Maintain quarterly counseling and annual performance reviews that accurately reflect efforts:
This should be a desirable thing for all employees but is a necessity for anyone to whom you delegate. You have to be able to qualify and quantify their work product and their efforts. I’ve had employees in the past whom, for a variety of unacceptable excuses, I did not engage in meaningful reviews of their performance in a timely fashion. When some of them stumbled or failed in meeting their work goals it became a herculean task to get them back on track because we had to go through and review their entire work history to figure out where the wheels came off the track and then fix it. And for those who did not falter, a lack of meaningful feedback was equally damaging to the organization because it prevented us from making their efforts even more impactful to our mission.
As part of my series about the “How To Delegate Effectively and Be Completely Satisfied With the Results”, I had the pleasure of interviewing Killian Hemmy.
He is currently the CEO of ATSG Corporation, a knowledge-based services provider to both the private and the public sector with staff placed all around the world. While at ATSG, Killian has helped further grow the company internationally by opening corporate branch offices in El Salvador, Guatemala, Honduras, Panama, and Costa Rica. Killian’s ability to lead and effectively delegate comes, in part, from hard lessons learned during nearly 20 years of service in the Marines and in the FBI.
Thank you so much for joining us in this interview series! Before we dive in, our readers would love to “get to know you” a bit better. Can you tell us a bit about your ‘backstory’ and how you got started?
Absolutely! I have a bit of a different background than most others working in leadership positions in my industry and across others. I spent nearly 20 years working in the U.S. Government as a Marine Officer and an FBI Special Agent. Although my journey to where I am now isn’t the typical path that most of my contemporaries took, I am extremely grateful for the attributes and qualities I have developed along the way — particularly when it comes to leading people.
Can you tell us a story about the hard times that you faced when you first started your journey? Did you ever consider giving up? Where did you get the drive to continue even though things were so hard?
Over the course of my career (or careers depending on how you look at it!) I have encountered many difficult times. Leading people during times of war is particularly difficult. There are the obvious perils that come to mind but there are also countless intangibles that matter to your people that will absolutely determine whether you succeed or fail in your mission. A few examples — how do you keep the momentum going in the face of adversity and build resilience in your people, your processes, and your organization? During the years that I spent working in hostile and unfavorable places, I learned quite quickly that if you lost momentum when faced with setbacks, obstacles, or failures, the likelihood of succeeding was almost always zero.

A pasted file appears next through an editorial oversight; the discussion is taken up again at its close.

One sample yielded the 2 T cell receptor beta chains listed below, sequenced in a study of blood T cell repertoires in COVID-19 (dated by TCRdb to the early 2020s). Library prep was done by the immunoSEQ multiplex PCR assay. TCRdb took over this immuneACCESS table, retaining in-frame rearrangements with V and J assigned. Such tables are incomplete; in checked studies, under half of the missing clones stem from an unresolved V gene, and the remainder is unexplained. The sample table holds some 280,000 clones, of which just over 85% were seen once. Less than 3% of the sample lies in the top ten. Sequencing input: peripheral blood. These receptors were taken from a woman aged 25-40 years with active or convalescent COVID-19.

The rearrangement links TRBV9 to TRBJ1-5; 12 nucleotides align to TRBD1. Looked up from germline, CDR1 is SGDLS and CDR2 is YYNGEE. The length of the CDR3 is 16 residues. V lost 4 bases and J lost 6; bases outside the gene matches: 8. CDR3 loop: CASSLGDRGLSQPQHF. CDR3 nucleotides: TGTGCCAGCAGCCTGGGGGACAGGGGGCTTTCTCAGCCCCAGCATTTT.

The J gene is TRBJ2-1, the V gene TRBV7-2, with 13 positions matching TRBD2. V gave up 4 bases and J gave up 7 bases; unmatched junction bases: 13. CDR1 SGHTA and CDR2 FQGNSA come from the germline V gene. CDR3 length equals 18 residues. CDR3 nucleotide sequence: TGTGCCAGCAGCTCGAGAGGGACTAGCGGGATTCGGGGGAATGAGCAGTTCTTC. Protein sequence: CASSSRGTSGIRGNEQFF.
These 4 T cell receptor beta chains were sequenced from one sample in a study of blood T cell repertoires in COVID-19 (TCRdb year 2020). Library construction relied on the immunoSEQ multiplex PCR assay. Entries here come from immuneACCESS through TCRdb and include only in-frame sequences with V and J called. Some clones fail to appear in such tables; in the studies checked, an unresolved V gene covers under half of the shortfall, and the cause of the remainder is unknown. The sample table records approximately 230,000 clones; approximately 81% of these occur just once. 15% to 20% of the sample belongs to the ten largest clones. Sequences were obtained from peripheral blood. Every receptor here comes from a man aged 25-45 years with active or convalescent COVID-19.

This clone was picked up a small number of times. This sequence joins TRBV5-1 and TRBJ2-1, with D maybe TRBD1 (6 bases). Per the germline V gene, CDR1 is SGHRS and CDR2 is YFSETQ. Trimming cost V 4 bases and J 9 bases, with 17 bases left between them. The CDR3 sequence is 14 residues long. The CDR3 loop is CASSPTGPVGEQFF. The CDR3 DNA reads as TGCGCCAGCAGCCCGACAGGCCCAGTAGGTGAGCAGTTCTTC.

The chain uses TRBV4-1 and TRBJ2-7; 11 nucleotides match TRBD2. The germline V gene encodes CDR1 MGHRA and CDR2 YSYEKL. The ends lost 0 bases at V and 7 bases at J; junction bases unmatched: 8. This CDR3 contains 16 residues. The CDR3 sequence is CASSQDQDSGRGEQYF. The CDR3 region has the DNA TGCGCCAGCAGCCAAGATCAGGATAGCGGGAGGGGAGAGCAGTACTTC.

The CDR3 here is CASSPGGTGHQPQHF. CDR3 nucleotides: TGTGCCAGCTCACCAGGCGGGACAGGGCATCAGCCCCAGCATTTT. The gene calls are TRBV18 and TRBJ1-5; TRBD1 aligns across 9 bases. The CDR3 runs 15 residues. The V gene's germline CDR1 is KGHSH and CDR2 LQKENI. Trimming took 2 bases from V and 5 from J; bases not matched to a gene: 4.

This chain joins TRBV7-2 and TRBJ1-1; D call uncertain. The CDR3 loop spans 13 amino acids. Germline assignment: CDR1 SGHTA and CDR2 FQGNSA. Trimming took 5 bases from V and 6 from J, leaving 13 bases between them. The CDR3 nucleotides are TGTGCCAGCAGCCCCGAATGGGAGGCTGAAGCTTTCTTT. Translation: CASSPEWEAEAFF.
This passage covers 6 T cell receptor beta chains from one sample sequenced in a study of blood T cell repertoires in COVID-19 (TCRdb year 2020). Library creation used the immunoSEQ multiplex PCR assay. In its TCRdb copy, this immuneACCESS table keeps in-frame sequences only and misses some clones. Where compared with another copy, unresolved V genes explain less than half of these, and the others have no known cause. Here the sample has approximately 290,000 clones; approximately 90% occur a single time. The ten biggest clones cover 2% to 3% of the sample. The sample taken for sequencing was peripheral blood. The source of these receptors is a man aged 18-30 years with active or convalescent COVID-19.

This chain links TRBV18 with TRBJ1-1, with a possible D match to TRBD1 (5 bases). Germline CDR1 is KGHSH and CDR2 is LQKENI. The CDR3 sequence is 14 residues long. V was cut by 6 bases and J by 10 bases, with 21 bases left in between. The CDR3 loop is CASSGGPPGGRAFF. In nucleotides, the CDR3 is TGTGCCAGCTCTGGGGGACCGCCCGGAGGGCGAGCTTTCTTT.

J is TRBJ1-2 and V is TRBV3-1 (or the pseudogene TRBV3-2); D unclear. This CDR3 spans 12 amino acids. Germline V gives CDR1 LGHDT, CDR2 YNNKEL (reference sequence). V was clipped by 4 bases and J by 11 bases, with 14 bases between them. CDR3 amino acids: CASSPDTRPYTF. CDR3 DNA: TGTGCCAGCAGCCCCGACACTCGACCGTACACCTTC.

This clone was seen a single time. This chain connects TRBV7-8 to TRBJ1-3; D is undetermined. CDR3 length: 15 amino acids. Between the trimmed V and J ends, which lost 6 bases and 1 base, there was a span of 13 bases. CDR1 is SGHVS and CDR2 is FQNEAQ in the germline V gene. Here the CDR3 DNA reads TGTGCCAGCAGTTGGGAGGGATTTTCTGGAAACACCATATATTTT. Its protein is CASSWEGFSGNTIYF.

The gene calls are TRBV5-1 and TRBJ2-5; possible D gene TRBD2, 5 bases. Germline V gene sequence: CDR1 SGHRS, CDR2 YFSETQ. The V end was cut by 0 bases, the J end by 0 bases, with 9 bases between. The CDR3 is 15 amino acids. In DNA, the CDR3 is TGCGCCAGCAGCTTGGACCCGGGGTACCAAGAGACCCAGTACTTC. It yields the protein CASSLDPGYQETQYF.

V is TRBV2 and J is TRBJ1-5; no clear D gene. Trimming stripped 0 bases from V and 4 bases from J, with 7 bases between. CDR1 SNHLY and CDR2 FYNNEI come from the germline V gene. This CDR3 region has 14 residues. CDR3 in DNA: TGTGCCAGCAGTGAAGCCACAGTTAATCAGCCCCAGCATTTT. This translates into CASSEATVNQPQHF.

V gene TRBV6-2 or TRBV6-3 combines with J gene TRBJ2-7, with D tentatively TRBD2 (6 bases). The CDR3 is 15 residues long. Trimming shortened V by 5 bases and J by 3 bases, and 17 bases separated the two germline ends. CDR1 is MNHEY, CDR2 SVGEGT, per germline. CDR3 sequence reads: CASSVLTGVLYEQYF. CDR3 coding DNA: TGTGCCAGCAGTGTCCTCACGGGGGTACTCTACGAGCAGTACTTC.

This is absolutely as true in business as it was for other parts of my career.
It is your job as a leader to help people understand their own “why” for what they are doing. If people can remember their “why” for what they are doing, no matter how difficult (or mundane) the task, they will be able to get it done. The only way for you, as a leader, to help people understand their why is to practice empathy and engender open communication not just between you and those junior to you but amongst everyone in the organization.
Can you share a story about the funniest mistake you made when you were first starting? Can you tell us what lessons or ‘takeaways’ you learned from that?
When I first started at ATSG I made the mistake of holding an all hands meeting where I, and other leadership in the company and in subsidiary companies, made all sorts of prophetic proclamations about what was surely going to happen to our companies in the coming year and the exorbitant growth we expected. Mind you, I did all of this while still being new enough that I wasn’t 100% certain where the nearest bathroom to my office was or how to get to the lunchroom! We work in a very fickle industry where clients can change their needs and contracts can be awarded or modified as often as the wind shifts. Immediately following this meeting and through no fault of our own (client priorities shifted, and the federal government shut down for a long period of time) we experienced a massive contraction in our revenue and staggered for nearly half a year.